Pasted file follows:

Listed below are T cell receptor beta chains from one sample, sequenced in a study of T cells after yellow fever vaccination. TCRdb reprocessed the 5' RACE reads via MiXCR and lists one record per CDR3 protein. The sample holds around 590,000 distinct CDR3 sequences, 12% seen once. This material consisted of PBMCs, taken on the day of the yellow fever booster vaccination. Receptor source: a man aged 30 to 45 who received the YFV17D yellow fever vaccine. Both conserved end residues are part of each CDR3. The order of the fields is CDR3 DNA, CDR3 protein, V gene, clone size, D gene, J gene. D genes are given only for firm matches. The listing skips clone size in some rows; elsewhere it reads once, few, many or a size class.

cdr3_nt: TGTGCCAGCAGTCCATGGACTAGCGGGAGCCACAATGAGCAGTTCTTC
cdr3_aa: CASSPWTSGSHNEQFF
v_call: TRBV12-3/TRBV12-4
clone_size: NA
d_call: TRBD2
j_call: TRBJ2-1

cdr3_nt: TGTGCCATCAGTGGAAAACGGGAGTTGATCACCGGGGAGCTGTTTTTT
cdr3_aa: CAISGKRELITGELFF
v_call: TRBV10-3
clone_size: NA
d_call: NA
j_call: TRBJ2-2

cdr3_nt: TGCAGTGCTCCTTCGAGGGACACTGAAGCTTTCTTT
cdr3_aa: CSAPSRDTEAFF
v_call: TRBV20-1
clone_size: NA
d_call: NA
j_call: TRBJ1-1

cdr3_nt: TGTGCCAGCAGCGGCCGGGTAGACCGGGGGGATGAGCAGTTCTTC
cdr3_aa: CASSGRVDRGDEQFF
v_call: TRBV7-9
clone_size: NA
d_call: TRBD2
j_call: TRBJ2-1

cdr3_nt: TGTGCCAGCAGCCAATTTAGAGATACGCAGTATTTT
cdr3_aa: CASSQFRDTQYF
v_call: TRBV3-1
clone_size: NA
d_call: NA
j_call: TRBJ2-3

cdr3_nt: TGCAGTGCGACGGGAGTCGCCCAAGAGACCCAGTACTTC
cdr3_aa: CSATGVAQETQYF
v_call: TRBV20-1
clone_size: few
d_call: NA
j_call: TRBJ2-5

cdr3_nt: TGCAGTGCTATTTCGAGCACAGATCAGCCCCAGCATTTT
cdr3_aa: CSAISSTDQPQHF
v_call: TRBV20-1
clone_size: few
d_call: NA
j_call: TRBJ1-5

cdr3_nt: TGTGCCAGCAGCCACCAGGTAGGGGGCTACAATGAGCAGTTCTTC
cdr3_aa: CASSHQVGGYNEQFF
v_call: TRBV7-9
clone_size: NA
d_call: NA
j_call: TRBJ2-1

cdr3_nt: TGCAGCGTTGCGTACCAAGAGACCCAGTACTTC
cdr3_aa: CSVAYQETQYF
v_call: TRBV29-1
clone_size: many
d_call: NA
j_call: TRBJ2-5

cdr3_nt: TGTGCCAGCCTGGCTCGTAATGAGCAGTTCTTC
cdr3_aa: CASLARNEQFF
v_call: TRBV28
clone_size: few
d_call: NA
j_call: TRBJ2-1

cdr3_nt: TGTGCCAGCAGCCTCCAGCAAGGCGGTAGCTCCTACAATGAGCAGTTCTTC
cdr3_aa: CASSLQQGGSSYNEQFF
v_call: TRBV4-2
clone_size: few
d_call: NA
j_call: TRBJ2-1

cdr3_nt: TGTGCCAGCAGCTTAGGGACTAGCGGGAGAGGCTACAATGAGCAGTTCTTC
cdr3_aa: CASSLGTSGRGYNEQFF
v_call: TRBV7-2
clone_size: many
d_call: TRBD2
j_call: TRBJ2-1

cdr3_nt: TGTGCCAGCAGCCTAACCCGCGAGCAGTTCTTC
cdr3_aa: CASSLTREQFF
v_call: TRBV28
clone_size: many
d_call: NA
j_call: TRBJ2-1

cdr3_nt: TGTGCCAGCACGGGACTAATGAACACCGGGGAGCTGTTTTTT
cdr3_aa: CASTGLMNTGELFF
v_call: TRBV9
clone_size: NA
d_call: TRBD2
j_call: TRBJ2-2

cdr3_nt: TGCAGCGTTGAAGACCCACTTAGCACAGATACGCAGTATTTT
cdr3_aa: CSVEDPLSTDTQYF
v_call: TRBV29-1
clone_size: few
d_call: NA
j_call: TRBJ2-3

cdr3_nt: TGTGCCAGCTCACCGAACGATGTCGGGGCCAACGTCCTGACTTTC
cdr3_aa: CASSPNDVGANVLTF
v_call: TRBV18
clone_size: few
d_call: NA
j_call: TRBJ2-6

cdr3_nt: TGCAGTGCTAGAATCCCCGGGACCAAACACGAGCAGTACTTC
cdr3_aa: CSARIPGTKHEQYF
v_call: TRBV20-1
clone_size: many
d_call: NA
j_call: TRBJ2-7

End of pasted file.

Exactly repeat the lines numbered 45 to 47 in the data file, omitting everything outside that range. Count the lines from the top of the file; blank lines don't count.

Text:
cdr3_aa: CASSHQVGGYNEQFF
v_call: TRBV7-9
clone_size: NA